Amtrak Siemens-built ACS-64 ‘Cities Sprinters’ are the standard electric locomotives for Regional and Long Distance services operating on the Northeast Corridor.
I made this view of Amtrak 160 blasting through the station at Old Saybrook, Connecticut.
For my raw and unmodified composition I gave the camera a slight tilt that makes for a more dynamic image of the fast electric in action.
Purists might flinch at my altering of the level, so I’ve ‘corrected’ the photo in post processing and offer the more ‘normal’ view as well.
Who said you can have your cake and eat too?
Which version do you prefer?
I was pleased to learn the my wintery photo of Amtrak ACS-64 611 was selected for the cover of the March 2018 issue of Trains Magazine.
Using my Canon EOS 7D and a telephoto lens, I exposed this view on a visit to Branford, Connecticut with Patrick Yough just over three years ago.
Running errands again.
Amtrak 449 was only 2 minutes late leaving Worcester.
I stopped in at CP83 in Palmer between tasks (I had to mail a letter and visit the bank).
Signals lit westbound; first all red, then a high green on the main track.
“Clear signal CP83 main to main”
With my ISO preset to 400, using the histogram in the camera, I set my exposure as follows; f9.0 1/500th of a second.
I like my snow white; but not blown out (over exposed).
Here’s my holiday card. Amtrak’s westward 449 led by heritage locomotive 156 passes West Warren, Massachusetts, Sunday December 10, 2017.
Amtrak 156 has been on my list for a long time. Of all the Amtrak paint schemes over the years, this is by far my favorite.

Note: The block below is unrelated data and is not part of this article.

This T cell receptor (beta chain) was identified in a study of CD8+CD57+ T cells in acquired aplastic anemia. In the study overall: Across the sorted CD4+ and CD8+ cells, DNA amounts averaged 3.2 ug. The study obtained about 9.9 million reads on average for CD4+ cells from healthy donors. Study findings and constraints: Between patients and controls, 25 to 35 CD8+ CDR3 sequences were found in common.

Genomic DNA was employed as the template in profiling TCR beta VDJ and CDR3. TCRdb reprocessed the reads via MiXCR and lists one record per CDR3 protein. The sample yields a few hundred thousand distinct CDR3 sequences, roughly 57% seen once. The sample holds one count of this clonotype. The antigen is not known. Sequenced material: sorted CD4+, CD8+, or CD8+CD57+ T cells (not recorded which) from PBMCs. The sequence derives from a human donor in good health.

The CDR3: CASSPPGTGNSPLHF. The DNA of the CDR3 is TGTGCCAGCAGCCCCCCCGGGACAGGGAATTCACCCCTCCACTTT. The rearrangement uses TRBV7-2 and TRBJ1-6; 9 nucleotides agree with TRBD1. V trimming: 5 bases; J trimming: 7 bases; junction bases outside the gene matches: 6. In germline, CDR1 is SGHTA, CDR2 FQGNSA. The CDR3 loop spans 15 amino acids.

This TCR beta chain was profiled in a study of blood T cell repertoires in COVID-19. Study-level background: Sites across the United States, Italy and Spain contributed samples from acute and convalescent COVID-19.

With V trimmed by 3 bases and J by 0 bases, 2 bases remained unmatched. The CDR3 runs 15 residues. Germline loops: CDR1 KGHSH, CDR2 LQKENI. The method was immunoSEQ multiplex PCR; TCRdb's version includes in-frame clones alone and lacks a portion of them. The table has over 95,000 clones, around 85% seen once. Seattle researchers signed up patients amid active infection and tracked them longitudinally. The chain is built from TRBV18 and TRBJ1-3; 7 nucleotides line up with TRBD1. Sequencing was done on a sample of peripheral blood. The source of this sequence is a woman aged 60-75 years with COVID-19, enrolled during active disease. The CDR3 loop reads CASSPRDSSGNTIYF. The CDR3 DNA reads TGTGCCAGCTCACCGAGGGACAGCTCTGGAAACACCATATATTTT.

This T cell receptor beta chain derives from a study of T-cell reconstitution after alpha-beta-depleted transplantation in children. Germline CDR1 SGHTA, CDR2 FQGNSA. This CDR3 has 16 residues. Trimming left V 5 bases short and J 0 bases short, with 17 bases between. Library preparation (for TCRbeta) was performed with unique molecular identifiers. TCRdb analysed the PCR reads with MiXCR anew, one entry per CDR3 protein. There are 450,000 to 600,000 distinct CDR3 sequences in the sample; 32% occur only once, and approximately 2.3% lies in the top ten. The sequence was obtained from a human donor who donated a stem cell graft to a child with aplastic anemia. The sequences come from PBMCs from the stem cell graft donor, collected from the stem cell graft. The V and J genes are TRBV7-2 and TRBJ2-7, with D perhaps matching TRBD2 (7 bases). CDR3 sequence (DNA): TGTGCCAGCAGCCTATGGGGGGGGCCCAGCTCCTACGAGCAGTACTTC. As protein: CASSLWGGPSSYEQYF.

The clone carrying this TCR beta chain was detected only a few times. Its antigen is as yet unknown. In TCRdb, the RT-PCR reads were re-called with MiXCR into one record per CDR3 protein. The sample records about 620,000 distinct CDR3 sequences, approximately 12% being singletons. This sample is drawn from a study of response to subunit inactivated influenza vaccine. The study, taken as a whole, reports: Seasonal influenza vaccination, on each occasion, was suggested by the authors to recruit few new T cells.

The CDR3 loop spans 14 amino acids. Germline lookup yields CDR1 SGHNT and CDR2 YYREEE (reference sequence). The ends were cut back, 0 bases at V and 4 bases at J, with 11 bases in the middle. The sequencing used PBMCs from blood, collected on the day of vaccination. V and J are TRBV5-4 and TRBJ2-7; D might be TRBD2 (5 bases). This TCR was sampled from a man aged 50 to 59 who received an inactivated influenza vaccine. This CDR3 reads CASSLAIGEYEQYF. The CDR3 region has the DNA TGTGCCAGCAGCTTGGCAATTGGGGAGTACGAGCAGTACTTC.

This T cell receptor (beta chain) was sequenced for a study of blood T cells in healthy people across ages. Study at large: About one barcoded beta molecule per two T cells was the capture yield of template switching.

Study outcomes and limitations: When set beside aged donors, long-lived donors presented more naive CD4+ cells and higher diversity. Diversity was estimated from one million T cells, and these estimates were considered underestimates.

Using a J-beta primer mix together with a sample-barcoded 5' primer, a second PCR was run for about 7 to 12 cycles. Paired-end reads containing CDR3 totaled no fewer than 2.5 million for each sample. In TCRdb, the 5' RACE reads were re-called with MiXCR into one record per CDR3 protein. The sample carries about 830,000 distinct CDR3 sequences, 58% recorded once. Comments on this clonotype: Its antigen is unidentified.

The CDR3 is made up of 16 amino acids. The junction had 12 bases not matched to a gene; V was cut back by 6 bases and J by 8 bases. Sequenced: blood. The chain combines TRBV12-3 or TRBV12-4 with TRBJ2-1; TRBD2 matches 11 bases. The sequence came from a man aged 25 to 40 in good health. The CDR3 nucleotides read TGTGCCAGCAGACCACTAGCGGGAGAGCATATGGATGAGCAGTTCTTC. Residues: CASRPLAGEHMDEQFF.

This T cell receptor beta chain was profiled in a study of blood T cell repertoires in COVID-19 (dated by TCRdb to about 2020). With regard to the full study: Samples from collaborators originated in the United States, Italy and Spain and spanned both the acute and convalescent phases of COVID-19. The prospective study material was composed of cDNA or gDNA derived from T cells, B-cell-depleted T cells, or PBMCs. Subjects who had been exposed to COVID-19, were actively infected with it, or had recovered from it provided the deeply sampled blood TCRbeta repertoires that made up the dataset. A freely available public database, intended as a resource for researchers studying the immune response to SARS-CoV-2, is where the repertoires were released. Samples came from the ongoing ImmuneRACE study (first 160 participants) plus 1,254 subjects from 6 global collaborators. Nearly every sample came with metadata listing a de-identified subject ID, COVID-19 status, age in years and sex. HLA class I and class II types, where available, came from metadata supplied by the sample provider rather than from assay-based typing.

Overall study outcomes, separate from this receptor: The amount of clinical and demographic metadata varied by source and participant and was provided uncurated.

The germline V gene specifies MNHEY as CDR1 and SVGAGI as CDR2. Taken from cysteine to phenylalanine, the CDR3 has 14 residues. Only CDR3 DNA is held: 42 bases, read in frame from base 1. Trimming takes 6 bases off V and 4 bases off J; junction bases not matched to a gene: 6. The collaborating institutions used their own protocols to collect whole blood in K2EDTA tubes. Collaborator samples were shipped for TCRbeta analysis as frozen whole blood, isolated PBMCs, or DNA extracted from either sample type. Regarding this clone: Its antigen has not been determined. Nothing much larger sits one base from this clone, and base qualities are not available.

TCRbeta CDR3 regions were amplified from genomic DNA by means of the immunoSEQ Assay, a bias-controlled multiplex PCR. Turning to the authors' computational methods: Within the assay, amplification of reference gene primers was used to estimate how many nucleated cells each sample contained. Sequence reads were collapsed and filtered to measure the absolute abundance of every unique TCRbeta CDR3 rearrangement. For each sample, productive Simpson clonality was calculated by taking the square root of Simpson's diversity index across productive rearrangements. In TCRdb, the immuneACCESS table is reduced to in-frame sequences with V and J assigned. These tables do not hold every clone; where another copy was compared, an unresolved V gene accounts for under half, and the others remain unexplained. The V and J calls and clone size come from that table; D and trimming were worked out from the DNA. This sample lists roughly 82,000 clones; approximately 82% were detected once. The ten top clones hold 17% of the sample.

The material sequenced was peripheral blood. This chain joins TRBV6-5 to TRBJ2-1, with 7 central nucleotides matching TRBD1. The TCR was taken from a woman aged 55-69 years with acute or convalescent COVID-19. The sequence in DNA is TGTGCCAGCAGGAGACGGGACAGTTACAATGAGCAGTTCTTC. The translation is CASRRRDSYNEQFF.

Although I caught 156 second unit out three days earlier (see yesterday’s Tracking the Light), this locomotive had eluded my photography for years. Apparently it had been assigned to the Vermonter for a month a few years ago, but I was out of the country.
Every other time it was some place, I was some place else.
But finally everything came together; first snow of the season, Amtrak 156 in the lead, and soft afternoon sun at one of my favorite former Boston & Albany locations; the engineer gave me a friendly toot of the horn, and I’m pleased with the outcome of the photos.
I hope you have a great holiday season and you find your 156 in the new year.
Tracking the Light wishes you Seasons Greetings too!
At the end of the day (really!), Mike Gardner and I were waiting for Amtrak’s westward Lake Shore Limited (train 449) at the grade crossing in Westfield, Massachusetts (milepost 107).
Shortly before the train came into view the sun popped out of the clouds just above the tree line and illuminated the scene with golden light.
I popped off a couple of color slides and some digital images.